Have you ever written a story?
Congratulations, you’ve practiced narrative writing!
Narrative writing is essentially storytelling – it’s the art of building blocks of a plot together, weaving character development throughout your story, and keeping the reader hooked at the same time.
However, there is more to narrative writing than meets the eye. Today, we’ll unpack what constitutes great narratives and which types of narrative writing there are.
What Is Narrative Writing?
From grand fantasy series that span hundreds of years to a short story about a man walking home from work, any story is narrative as long as it involves some basic building blocks.
Luckily, most of us intuitively know how a story should go. If the plot drags or the character doesn’t change at all, for instance, we get bored and quickly lose interest.
Therefore, it’s not too difficult to abide by some essential rules that constitute narrative writing:
- Your story begins with the status quo
- An inciting incident happens
- Your character reacts to it and begins their journey
- Throughout the story, they have to overcome certain obstacles
- A crisis happens
- The crisis leads to a final climax
- The story ends with a resolution
- If the ending is impactful and satisfactory, it causes catharsis, which means the reader is content with how things have been wrapped up and continues to think about the story for days afterward
Of course, the contents of your story will probably be much more complex than a simple bullet-point breakdown.
For example, overcoming obstacles doesn’t have to mean fighting ancient monsters – if your character is struggling psychologically, it is still a challenge they need to face in order to get to the other side.
RELATED READ: How to start writing a book
3 Basic Characteristics of Narrative Writing
Here’s a quick rundown of the essentials:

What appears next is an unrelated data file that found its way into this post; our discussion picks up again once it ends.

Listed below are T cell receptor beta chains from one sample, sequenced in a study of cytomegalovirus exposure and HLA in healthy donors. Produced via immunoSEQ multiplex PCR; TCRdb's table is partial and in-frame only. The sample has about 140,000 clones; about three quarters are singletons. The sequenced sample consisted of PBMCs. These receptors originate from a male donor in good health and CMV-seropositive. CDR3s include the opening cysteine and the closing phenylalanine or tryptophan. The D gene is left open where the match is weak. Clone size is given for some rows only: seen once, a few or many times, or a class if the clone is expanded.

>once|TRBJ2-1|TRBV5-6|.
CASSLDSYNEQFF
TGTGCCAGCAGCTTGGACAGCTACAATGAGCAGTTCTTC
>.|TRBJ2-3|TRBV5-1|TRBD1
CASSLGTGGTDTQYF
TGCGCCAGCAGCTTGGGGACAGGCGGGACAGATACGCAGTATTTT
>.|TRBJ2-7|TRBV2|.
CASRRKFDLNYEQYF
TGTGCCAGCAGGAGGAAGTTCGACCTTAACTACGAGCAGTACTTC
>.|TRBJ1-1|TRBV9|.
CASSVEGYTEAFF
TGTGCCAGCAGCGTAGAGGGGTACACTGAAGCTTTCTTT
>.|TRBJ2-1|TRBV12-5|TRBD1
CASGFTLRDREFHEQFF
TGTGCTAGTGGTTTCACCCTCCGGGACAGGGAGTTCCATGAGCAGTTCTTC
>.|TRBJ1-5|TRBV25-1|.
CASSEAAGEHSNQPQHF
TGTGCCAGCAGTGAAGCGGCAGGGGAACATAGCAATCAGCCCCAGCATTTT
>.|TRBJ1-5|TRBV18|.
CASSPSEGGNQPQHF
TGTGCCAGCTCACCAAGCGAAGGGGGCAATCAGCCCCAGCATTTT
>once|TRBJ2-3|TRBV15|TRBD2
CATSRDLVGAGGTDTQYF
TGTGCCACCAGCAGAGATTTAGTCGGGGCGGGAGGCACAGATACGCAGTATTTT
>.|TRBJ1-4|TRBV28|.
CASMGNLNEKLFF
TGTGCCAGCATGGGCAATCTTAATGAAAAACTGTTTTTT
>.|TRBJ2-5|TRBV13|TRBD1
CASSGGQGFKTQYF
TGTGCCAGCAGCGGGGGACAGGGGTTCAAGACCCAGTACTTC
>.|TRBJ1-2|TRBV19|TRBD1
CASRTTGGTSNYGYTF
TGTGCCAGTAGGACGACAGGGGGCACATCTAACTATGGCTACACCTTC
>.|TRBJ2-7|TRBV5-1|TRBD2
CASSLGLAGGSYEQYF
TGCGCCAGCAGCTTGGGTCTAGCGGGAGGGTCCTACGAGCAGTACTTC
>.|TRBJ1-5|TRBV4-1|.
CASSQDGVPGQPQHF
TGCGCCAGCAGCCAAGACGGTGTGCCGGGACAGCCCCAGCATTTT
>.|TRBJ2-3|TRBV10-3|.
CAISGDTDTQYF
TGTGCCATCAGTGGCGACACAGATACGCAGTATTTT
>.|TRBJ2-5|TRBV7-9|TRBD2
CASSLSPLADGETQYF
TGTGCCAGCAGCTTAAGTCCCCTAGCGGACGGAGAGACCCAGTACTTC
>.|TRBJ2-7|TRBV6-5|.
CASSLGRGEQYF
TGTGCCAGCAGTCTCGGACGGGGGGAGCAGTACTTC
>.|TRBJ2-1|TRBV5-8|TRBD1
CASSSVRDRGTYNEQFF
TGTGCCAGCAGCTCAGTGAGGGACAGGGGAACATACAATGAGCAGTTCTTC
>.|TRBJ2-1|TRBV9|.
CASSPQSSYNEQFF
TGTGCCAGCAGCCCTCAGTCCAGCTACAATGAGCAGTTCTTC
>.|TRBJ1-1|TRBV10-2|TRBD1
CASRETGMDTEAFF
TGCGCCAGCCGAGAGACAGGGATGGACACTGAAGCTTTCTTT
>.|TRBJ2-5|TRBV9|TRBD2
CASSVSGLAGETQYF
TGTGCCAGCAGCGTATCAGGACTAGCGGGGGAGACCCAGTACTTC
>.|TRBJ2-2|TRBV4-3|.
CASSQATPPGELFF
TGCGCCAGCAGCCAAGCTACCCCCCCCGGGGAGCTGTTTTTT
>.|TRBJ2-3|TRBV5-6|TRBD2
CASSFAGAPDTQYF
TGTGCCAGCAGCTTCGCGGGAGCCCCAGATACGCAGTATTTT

Your story always needs a character – the protagonist. This is someone the readers will root for and create an emotional connection to. Your protagonist should always have a certain flaw at the beginning of the story (this can be anything from deep-rooted trust issues to an unexplainable fear of oranges). By the end, this flaw should be solved.
The plot is the major driving point behind each narrative. If nothing happens, nobody will read it.
The narrative structure is the overarching frame within which your plot functions.
Speaking of which…
3 Narrative Structures You Can Follow
Looking for a template? Narrative structures are exactly that – they show you what ought to happen at different points in the story.
The Hero’s Journey (or Campbell’s Monomyth) maps the linear progress of a character’s epic story, including specific plot points, such as:
- the call to adventure
- the refusal of the call
- the appearance of a mentor or a helper who guides the character to where they need to go
The Three Act Structure is a typical structure of theatre plays that easily applies to novels as well. Usually, the three parts are split thus:
- Act 1: Beginning, an inciting incident, and the decision to embark on a journey
- Act 2: Obstacles, a mid-point (this can also be described as a “false victory” or a “false defeat” because the character thinks they’ve reached the end only to have to change course and fight again), more obstacles
- Act 3: Pre-climax, climax, descending action, resolution
The Eight-Sequence Structure is inspired by screenwriting techniques. Back in the day, feature-length movies in cinemas had to be broken down into eight parts due to the frequent changing of the tape, which meant screenwriters wanted to keep the audience hooked and excited for the next 15-minute sequence.